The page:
Readers continue to flood the Fund Forum with Internet investing war stories from Monday's selloff and Tuesday's recovery. And if our highly unscientific peek at Net investors' behavior is any indication, individual investors are a far stickier bunch than is often thought. For every person who panicked and sold Monday, 10 invested more while the sector was under siege. The selloff even gave some wannabe Net investors the courage to get into the fray.
The ratio of Internet bulls to bears responding to our Tuesday
query about Net investing habits was about 20 to 1. And faith in the Internet's leading brand names is strong, even among the most timid Net investors.
Also, contrary to popular belief, our readers say they do understand the risks they take. Oh yeah, and plenty are female -- roughly one-eighth of the email came from women. On the whole, the thoughtful, insightful and often witty stories that readers told about their reaction to Monday's selloff reveal investors' hopes for the Internet's future as well as their fears and dreams about its investment possibilities. Here's more of what you had to say.
"I sat dumbfounded and in shock Monday, as I watched my portfolio lose $100,000 (in addition to the $100,000-plus on paper I lost the week before)," writes
. "However, I decided to gut it out," she says. "I am in these stocks for the long term and bought more
Before Monday, "I sold half of my
at 170," writes
. "I didn't sleep much Monday night. But I held on and regained over half of Monday's loss on Tuesday. I would have bought more AOL on Monday afternoon if I had more cash. I had used the cash raised from AOL sale to buy
at 180 (Ugh!). This is the place to be, but you have to have a good stomach for volatility."
"There is not one Net bubble," writes
. "This is a seething cauldron of evolutionary stew. Bubbles are popping continuously. Some have burst; others are just beginning to nucleate. Suggesting the bubble has burst is like discussing quantum mechanical fluctuations in the density of the universe in the first billionth of a second after the Big Bang. There will be many bubbles. And with each will be the opportunity to make a ton of money in the expansionary phase."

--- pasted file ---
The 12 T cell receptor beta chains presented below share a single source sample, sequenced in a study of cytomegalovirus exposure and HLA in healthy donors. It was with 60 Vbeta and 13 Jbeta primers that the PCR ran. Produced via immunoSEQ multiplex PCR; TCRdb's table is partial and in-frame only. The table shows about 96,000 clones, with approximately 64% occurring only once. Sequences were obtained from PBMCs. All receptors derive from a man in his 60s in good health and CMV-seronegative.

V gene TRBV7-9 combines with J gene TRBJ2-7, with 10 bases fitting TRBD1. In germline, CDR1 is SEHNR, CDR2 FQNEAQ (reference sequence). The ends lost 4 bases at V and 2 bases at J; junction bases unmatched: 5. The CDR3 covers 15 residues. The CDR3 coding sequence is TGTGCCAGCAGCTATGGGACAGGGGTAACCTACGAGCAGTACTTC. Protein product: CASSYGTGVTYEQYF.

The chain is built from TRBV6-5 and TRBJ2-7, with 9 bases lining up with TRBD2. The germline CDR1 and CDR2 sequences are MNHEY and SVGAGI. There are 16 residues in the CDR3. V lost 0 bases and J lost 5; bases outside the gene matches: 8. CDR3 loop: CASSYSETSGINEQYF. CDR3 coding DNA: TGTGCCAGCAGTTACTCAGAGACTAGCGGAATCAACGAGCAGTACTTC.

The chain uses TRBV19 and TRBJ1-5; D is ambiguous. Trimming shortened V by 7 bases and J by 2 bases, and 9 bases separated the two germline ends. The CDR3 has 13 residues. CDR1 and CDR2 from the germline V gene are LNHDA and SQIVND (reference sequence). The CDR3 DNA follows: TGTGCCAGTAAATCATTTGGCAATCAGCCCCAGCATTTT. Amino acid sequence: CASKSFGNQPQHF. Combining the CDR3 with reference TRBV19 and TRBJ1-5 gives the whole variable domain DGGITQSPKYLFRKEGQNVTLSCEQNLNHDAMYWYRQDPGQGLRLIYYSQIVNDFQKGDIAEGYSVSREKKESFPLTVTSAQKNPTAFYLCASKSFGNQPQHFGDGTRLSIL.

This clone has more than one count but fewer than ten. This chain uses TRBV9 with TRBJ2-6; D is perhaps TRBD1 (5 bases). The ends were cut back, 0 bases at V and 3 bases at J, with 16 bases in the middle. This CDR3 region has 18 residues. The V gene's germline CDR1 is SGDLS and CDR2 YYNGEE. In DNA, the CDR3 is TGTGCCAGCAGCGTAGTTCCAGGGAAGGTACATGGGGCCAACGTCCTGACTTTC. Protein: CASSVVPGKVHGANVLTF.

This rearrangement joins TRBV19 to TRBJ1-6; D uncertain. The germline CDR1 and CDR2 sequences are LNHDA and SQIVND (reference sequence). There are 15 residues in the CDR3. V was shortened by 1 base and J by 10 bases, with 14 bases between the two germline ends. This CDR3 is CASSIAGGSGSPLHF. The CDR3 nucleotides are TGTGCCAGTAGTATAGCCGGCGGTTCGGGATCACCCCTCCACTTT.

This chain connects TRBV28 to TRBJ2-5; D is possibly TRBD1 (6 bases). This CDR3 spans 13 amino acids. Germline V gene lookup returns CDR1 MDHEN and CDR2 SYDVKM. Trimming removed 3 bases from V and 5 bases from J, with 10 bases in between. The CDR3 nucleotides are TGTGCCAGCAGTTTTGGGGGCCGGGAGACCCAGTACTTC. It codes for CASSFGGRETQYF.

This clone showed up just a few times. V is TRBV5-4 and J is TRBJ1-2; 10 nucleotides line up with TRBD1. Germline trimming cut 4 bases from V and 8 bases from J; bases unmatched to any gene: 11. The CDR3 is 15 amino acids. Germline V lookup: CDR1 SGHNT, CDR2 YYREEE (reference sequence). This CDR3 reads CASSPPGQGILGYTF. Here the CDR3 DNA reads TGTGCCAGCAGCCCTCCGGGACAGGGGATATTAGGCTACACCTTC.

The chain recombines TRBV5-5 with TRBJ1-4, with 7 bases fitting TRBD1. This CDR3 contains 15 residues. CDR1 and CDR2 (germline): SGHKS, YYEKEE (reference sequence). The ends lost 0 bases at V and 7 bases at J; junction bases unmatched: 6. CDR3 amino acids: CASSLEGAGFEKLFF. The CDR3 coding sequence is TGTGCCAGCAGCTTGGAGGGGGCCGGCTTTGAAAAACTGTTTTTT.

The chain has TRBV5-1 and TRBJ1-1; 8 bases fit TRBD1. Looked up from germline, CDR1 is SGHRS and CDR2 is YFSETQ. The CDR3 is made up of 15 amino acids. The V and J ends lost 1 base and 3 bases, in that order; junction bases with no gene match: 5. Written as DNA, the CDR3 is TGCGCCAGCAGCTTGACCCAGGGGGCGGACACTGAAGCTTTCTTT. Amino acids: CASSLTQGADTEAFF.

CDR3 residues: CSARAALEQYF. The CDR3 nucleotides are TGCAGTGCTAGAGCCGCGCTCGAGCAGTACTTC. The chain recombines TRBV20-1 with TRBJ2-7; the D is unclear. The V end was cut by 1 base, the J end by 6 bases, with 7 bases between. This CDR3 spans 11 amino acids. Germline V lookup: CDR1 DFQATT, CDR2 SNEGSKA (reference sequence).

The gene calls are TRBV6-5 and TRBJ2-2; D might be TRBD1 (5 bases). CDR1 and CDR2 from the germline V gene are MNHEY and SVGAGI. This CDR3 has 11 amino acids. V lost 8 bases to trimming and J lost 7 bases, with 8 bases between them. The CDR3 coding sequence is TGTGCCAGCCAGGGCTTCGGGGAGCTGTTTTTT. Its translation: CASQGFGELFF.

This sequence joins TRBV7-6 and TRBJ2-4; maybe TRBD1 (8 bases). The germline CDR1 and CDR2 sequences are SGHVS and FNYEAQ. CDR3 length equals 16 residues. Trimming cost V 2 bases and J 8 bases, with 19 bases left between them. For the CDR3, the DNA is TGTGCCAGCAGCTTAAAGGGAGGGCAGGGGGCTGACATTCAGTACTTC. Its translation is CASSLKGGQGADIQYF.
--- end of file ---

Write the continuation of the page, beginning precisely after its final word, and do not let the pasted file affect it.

"Where is everyone's thinking?" demands reader
. "Don't you realize we are the Baby Boomers that never got in on any of those big blue-chips in their heyday? Now we see the next world order of blue-chips coming and WE ARE NOT GOING TO BE LEFT OUT!"
"Bottom line?" writes
. "AOL was trading in the upper 80s at the beginning of March; after
Monday it was 115. Trust me, I'll take 30% in six weeks."
"I've owned AOL, @Home and
for one to two years, and they are all WAY above where I got in," adds Colburn. Still, he confesses: "I have the certificate for my AOL in a safety deposit so I won't do something in the heat of the moment -- like sell it."
Then there were some bears. "I think sanity has begun to return to the sector, and that people are finally listening when the folks on
give statistics like AOL's 700 price-earnings ratio, whoops, now it's 500 P/E," writes
. "It was swell while it lasted, but at some point, reality has to return."
"Since the February dip, I have been shunning e-commerce and portals," writes
. "I am now short
and may short other ridiculously valued e-commerce stocks. I would not risk shorting
(at least not now)."
"The bubble has burst, and this downdraft is just a start," writes
. "I have been in the market almost 20 years, and the overextended prices in the Internet sector were bound to start to roll over."
But bullish sentiment still prevails. "The Net is only going to get bigger and better, and the companies that drive the equipment and services will prosper big time. And I hope to ride their stock coattails," says
"I am long
-- and I intend to stay long," writes
. "This Internet thing is the nearest thing our generation will ever get to the Industrial Revolution, and I want to be in there now."
"On Monday, I sold
and AOL at a loss as it was headed south," writes Robert Stark. "On Tuesday I bought
and CMGI and saw a very nice profit. I am hedging my bets by usually closing out my positions daily, but I have Yahoo! and AOL, which I've held long term, and am very long."
"I deposited $20,000 of my 1998 SEP IRA contribution to the
Internet Fund last Friday," writes
. "I took an immediate paper loss of over $2,000 on Monday morning. I can still put another $4,000 in my SEP for tax year 1998 and am going to do so."
"No, I most certainly didn't sell my shares of the
Monument Internet Fund that I had just purchased the previous week although I regretted jumping the gun," writes
. "Would have made out better if I had waited until this week to buy, but those are the breaks. I remember years ago buying an unknown stock called
and then getting cold feet when it dropped a few dollars (it was about 29 in those days). Idiot me lost faith, got scared and sold Microsoft! Aggh!"
Thanks to all who shared. Send any more questions and comments to
firstname.lastname@example.org, and please include your full name.
TSC Fund Forum aims to provide general fund information. Under no circumstances does the information in this column represent a recommendation to buy or sell funds or other securities.
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